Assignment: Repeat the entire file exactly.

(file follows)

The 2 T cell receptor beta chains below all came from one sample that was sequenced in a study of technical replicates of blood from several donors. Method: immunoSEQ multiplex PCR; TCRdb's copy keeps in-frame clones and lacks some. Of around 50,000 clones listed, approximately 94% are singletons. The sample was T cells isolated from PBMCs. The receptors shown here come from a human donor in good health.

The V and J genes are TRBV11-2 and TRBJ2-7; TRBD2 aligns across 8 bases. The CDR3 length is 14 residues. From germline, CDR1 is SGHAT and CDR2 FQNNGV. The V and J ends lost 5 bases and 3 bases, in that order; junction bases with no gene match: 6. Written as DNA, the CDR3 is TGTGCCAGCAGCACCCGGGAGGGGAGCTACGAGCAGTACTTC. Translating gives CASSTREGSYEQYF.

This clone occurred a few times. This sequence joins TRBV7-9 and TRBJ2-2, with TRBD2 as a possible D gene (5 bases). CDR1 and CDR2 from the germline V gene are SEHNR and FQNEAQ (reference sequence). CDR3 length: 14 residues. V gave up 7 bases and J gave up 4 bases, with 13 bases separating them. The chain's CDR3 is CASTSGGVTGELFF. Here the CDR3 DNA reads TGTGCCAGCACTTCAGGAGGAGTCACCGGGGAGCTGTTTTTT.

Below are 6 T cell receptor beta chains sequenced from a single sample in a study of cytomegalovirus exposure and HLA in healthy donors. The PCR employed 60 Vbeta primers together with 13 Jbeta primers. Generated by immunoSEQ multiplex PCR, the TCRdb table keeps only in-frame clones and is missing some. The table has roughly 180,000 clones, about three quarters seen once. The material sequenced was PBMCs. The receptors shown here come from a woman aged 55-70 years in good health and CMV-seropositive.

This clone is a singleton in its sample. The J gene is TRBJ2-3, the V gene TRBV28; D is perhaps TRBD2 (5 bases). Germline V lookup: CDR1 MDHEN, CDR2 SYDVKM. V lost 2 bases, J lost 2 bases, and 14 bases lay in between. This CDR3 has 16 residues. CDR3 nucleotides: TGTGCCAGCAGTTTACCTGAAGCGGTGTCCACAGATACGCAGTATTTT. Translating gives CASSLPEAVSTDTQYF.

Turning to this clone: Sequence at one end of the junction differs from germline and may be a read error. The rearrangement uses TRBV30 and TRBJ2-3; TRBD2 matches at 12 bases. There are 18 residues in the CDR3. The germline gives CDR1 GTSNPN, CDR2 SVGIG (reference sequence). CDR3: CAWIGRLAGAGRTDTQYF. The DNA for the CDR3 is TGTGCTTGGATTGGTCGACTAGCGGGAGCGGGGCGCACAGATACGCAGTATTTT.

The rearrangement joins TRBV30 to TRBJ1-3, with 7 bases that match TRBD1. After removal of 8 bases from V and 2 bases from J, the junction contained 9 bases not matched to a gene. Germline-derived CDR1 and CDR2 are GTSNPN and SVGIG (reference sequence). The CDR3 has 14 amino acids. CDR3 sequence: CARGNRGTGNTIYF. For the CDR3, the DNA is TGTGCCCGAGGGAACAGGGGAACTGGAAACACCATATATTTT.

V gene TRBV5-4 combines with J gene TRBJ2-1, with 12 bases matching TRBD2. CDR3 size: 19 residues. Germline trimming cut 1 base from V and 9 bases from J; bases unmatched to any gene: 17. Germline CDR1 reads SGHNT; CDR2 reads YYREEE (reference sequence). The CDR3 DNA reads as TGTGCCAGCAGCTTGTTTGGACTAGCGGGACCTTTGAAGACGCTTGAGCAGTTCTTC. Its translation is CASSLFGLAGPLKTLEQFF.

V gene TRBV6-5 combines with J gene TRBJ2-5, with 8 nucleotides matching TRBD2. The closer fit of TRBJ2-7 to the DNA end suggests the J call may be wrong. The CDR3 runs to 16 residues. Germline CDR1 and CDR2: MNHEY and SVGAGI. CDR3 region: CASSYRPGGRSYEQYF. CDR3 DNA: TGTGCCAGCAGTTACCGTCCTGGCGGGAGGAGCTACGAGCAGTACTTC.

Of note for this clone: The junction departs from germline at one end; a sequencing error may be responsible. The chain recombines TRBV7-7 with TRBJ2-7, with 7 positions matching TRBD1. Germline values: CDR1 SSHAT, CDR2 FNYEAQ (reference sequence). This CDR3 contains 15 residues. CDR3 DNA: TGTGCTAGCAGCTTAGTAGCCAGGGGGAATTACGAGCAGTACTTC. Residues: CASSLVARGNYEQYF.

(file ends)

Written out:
The 2 T cell receptor beta chains below all came from one sample that was sequenced in a study of technical replicates of blood from several donors. Method: immunoSEQ multiplex PCR; TCRdb's copy keeps in-frame clones and lacks some. Of around 50,000 clones listed, approximately 94% are singletons. The sample was T cells isolated from PBMCs. The receptors shown here come from a human donor in good health.

The V and J genes are TRBV11-2 and TRBJ2-7; TRBD2 aligns across 8 bases. The CDR3 length is 14 residues. From germline, CDR1 is SGHAT and CDR2 FQNNGV. The V and J ends lost 5 bases and 3 bases, in that order; junction bases with no gene match: 6. Written as DNA, the CDR3 is TGTGCCAGCAGCACCCGGGAGGGGAGCTACGAGCAGTACTTC. Translating gives CASSTREGSYEQYF.

This clone occurred a few times. This sequence joins TRBV7-9 and TRBJ2-2, with TRBD2 as a possible D gene (5 bases). CDR1 and CDR2 from the germline V gene are SEHNR and FQNEAQ (reference sequence). CDR3 length: 14 residues. V gave up 7 bases and J gave up 4 bases, with 13 bases separating them. The chain's CDR3 is CASTSGGVTGELFF. Here the CDR3 DNA reads TGTGCCAGCACTTCAGGAGGAGTCACCGGGGAGCTGTTTTTT.

Below are 6 T cell receptor beta chains sequenced from a single sample in a study of cytomegalovirus exposure and HLA in healthy donors. The PCR employed 60 Vbeta primers together with 13 Jbeta primers. Generated by immunoSEQ multiplex PCR, the TCRdb table keeps only in-frame clones and is missing some. The table has roughly 180,000 clones, about three quarters seen once. The material sequenced was PBMCs. The receptors shown here come from a woman aged 55-70 years in good health and CMV-seropositive.

This clone is a singleton in its sample. The J gene is TRBJ2-3, the V gene TRBV28; D is perhaps TRBD2 (5 bases). Germline V lookup: CDR1 MDHEN, CDR2 SYDVKM. V lost 2 bases, J lost 2 bases, and 14 bases lay in between. This CDR3 has 16 residues. CDR3 nucleotides: TGTGCCAGCAGTTTACCTGAAGCGGTGTCCACAGATACGCAGTATTTT. Translating gives CASSLPEAVSTDTQYF.

Turning to this clone: Sequence at one end of the junction differs from germline and may be a read error. The rearrangement uses TRBV30 and TRBJ2-3; TRBD2 matches at 12 bases. There are 18 residues in the CDR3. The germline gives CDR1 GTSNPN, CDR2 SVGIG (reference sequence). CDR3: CAWIGRLAGAGRTDTQYF. The DNA for the CDR3 is TGTGCTTGGATTGGTCGACTAGCGGGAGCGGGGCGCACAGATACGCAGTATTTT.

The rearrangement joins TRBV30 to TRBJ1-3, with 7 bases that match TRBD1. After removal of 8 bases from V and 2 bases from J, the junction contained 9 bases not matched to a gene. Germline-derived CDR1 and CDR2 are GTSNPN and SVGIG (reference sequence). The CDR3 has 14 amino acids. CDR3 sequence: CARGNRGTGNTIYF. For the CDR3, the DNA is TGTGCCCGAGGGAACAGGGGAACTGGAAACACCATATATTTT.

V gene TRBV5-4 combines with J gene TRBJ2-1, with 12 bases matching TRBD2. CDR3 size: 19 residues. Germline trimming cut 1 base from V and 9 bases from J; bases unmatched to any gene: 17. Germline CDR1 reads SGHNT; CDR2 reads YYREEE (reference sequence). The CDR3 DNA reads as TGTGCCAGCAGCTTGTTTGGACTAGCGGGACCTTTGAAGACGCTTGAGCAGTTCTTC. Its translation is CASSLFGLAGPLKTLEQFF.

V gene TRBV6-5 combines with J gene TRBJ2-5, with 8 nucleotides matching TRBD2. The closer fit of TRBJ2-7 to the DNA end suggests the J call may be wrong. The CDR3 runs to 16 residues. Germline CDR1 and CDR2: MNHEY and SVGAGI. CDR3 region: CASSYRPGGRSYEQYF. CDR3 DNA: TGTGCCAGCAGTTACCGTCCTGGCGGGAGGAGCTACGAGCAGTACTTC.

Of note for this clone: The junction departs from germline at one end; a sequencing error may be responsible. The chain recombines TRBV7-7 with TRBJ2-7, with 7 positions matching TRBD1. Germline values: CDR1 SSHAT, CDR2 FNYEAQ (reference sequence). This CDR3 contains 15 residues. CDR3 DNA: TGTGCTAGCAGCTTAGTAGCCAGGGGGAATTACGAGCAGTACTTC. Residues: CASSLVARGNYEQYF.